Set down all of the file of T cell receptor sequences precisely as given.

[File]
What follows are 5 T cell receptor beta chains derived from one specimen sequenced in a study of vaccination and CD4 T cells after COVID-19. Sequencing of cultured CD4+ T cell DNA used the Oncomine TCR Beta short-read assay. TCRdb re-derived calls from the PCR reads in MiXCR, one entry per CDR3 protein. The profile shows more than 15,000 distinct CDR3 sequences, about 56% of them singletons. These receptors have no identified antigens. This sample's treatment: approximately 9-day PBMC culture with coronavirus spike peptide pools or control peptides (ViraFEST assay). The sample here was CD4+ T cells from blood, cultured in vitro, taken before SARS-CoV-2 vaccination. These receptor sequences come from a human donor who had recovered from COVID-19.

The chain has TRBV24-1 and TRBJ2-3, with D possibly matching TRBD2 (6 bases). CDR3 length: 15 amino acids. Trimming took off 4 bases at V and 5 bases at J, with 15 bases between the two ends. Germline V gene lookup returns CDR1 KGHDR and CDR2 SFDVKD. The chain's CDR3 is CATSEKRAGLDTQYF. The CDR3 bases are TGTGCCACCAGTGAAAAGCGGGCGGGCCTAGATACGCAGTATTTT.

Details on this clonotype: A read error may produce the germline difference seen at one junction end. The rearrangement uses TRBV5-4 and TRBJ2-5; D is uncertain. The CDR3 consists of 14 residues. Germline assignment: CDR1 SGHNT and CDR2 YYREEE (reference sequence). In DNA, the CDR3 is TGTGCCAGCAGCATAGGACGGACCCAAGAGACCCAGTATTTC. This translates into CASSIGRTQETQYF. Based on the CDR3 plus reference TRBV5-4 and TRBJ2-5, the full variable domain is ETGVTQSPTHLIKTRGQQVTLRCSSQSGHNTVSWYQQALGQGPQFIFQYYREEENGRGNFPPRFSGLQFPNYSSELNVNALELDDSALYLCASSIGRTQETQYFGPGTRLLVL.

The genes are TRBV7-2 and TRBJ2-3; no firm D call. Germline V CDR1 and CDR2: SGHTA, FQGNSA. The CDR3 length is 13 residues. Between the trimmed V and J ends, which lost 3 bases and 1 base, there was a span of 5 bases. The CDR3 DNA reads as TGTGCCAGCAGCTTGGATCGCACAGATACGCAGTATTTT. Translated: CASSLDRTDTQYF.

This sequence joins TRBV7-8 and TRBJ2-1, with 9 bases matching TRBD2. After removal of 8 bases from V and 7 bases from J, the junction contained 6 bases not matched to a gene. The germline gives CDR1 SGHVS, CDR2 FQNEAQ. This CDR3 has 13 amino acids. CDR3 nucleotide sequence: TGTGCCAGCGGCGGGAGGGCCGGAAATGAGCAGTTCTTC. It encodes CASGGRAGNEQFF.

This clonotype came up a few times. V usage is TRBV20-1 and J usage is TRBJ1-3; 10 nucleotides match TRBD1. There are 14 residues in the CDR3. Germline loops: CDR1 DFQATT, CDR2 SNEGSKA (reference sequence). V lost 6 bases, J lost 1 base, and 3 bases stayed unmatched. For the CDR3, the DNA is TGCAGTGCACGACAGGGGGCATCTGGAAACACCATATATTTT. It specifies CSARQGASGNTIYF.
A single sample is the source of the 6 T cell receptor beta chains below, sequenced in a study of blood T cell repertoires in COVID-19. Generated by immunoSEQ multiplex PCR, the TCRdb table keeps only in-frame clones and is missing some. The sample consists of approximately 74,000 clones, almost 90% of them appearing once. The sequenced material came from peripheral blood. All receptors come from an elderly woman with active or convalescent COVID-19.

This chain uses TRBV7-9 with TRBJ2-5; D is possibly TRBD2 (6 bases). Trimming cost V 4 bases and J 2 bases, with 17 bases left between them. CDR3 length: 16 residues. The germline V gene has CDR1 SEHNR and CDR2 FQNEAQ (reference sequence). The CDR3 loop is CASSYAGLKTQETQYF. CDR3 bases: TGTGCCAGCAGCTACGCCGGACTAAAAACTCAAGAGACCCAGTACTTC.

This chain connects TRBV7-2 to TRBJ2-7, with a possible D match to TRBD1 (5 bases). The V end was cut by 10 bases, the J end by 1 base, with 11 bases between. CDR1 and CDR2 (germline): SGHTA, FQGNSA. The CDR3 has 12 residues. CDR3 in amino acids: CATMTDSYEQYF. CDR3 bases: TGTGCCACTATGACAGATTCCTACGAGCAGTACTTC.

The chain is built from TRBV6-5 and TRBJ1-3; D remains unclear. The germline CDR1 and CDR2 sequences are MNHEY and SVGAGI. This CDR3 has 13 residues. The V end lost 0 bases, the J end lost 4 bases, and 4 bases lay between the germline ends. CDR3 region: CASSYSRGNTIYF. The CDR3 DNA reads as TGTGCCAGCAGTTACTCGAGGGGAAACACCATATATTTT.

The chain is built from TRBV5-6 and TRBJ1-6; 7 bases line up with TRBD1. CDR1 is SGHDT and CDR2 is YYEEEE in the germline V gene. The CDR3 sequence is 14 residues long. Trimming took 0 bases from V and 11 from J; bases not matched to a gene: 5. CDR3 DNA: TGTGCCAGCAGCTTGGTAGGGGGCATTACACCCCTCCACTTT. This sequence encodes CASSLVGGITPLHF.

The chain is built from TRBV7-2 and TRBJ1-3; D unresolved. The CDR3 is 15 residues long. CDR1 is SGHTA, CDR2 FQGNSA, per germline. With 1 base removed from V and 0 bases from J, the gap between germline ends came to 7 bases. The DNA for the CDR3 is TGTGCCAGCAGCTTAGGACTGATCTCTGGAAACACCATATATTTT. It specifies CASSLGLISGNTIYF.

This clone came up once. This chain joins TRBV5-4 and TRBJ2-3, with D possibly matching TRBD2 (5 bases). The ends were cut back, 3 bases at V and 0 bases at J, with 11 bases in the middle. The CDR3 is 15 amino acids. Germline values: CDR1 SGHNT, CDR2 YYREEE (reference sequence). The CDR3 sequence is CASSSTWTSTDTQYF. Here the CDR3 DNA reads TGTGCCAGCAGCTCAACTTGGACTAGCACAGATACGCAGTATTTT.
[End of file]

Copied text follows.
What follows are 5 T cell receptor beta chains derived from one specimen sequenced in a study of vaccination and CD4 T cells after COVID-19. Sequencing of cultured CD4+ T cell DNA used the Oncomine TCR Beta short-read assay. TCRdb re-derived calls from the PCR reads in MiXCR, one entry per CDR3 protein. The profile shows more than 15,000 distinct CDR3 sequences, about 56% of them singletons. These receptors have no identified antigens. This sample's treatment: approximately 9-day PBMC culture with coronavirus spike peptide pools or control peptides (ViraFEST assay). The sample here was CD4+ T cells from blood, cultured in vitro, taken before SARS-CoV-2 vaccination. These receptor sequences come from a human donor who had recovered from COVID-19.

The chain has TRBV24-1 and TRBJ2-3, with D possibly matching TRBD2 (6 bases). CDR3 length: 15 amino acids. Trimming took off 4 bases at V and 5 bases at J, with 15 bases between the two ends. Germline V gene lookup returns CDR1 KGHDR and CDR2 SFDVKD. The chain's CDR3 is CATSEKRAGLDTQYF. The CDR3 bases are TGTGCCACCAGTGAAAAGCGGGCGGGCCTAGATACGCAGTATTTT.

Details on this clonotype: A read error may produce the germline difference seen at one junction end. The rearrangement uses TRBV5-4 and TRBJ2-5; D is uncertain. The CDR3 consists of 14 residues. Germline assignment: CDR1 SGHNT and CDR2 YYREEE (reference sequence). In DNA, the CDR3 is TGTGCCAGCAGCATAGGACGGACCCAAGAGACCCAGTATTTC. This translates into CASSIGRTQETQYF. Based on the CDR3 plus reference TRBV5-4 and TRBJ2-5, the full variable domain is ETGVTQSPTHLIKTRGQQVTLRCSSQSGHNTVSWYQQALGQGPQFIFQYYREEENGRGNFPPRFSGLQFPNYSSELNVNALELDDSALYLCASSIGRTQETQYFGPGTRLLVL.

The genes are TRBV7-2 and TRBJ2-3; no firm D call. Germline V CDR1 and CDR2: SGHTA, FQGNSA. The CDR3 length is 13 residues. Between the trimmed V and J ends, which lost 3 bases and 1 base, there was a span of 5 bases. The CDR3 DNA reads as TGTGCCAGCAGCTTGGATCGCACAGATACGCAGTATTTT. Translated: CASSLDRTDTQYF.

This sequence joins TRBV7-8 and TRBJ2-1, with 9 bases matching TRBD2. After removal of 8 bases from V and 7 bases from J, the junction contained 6 bases not matched to a gene. The germline gives CDR1 SGHVS, CDR2 FQNEAQ. This CDR3 has 13 amino acids. CDR3 nucleotide sequence: TGTGCCAGCGGCGGGAGGGCCGGAAATGAGCAGTTCTTC. It encodes CASGGRAGNEQFF.

This clonotype came up a few times. V usage is TRBV20-1 and J usage is TRBJ1-3; 10 nucleotides match TRBD1. There are 14 residues in the CDR3. Germline loops: CDR1 DFQATT, CDR2 SNEGSKA (reference sequence). V lost 6 bases, J lost 1 base, and 3 bases stayed unmatched. For the CDR3, the DNA is TGCAGTGCACGACAGGGGGCATCTGGAAACACCATATATTTT. It specifies CSARQGASGNTIYF.
A single sample is the source of the 6 T cell receptor beta chains below, sequenced in a study of blood T cell repertoires in COVID-19. Generated by immunoSEQ multiplex PCR, the TCRdb table keeps only in-frame clones and is missing some. The sample consists of approximately 74,000 clones, almost 90% of them appearing once. The sequenced material came from peripheral blood. All receptors come from an elderly woman with active or convalescent COVID-19.

This chain uses TRBV7-9 with TRBJ2-5; D is possibly TRBD2 (6 bases). Trimming cost V 4 bases and J 2 bases, with 17 bases left between them. CDR3 length: 16 residues. The germline V gene has CDR1 SEHNR and CDR2 FQNEAQ (reference sequence). The CDR3 loop is CASSYAGLKTQETQYF. CDR3 bases: TGTGCCAGCAGCTACGCCGGACTAAAAACTCAAGAGACCCAGTACTTC.

This chain connects TRBV7-2 to TRBJ2-7, with a possible D match to TRBD1 (5 bases). The V end was cut by 10 bases, the J end by 1 base, with 11 bases between. CDR1 and CDR2 (germline): SGHTA, FQGNSA. The CDR3 has 12 residues. CDR3 in amino acids: CATMTDSYEQYF. CDR3 bases: TGTGCCACTATGACAGATTCCTACGAGCAGTACTTC.

The chain is built from TRBV6-5 and TRBJ1-3; D remains unclear. The germline CDR1 and CDR2 sequences are MNHEY and SVGAGI. This CDR3 has 13 residues. The V end lost 0 bases, the J end lost 4 bases, and 4 bases lay between the germline ends. CDR3 region: CASSYSRGNTIYF. The CDR3 DNA reads as TGTGCCAGCAGTTACTCGAGGGGAAACACCATATATTTT.

The chain is built from TRBV5-6 and TRBJ1-6; 7 bases line up with TRBD1. CDR1 is SGHDT and CDR2 is YYEEEE in the germline V gene. The CDR3 sequence is 14 residues long. Trimming took 0 bases from V and 11 from J; bases not matched to a gene: 5. CDR3 DNA: TGTGCCAGCAGCTTGGTAGGGGGCATTACACCCCTCCACTTT. This sequence encodes CASSLVGGITPLHF.

The chain is built from TRBV7-2 and TRBJ1-3; D unresolved. The CDR3 is 15 residues long. CDR1 is SGHTA, CDR2 FQGNSA, per germline. With 1 base removed from V and 0 bases from J, the gap between germline ends came to 7 bases. The DNA for the CDR3 is TGTGCCAGCAGCTTAGGACTGATCTCTGGAAACACCATATATTTT. It specifies CASSLGLISGNTIYF.

This clone came up once. This chain joins TRBV5-4 and TRBJ2-3, with D possibly matching TRBD2 (5 bases). The ends were cut back, 3 bases at V and 0 bases at J, with 11 bases in the middle. The CDR3 is 15 amino acids. Germline values: CDR1 SGHNT, CDR2 YYREEE (reference sequence). The CDR3 sequence is CASSSTWTSTDTQYF. Here the CDR3 DNA reads TGTGCCAGCAGCTCAACTTGGACTAGCACAGATACGCAGTATTTT.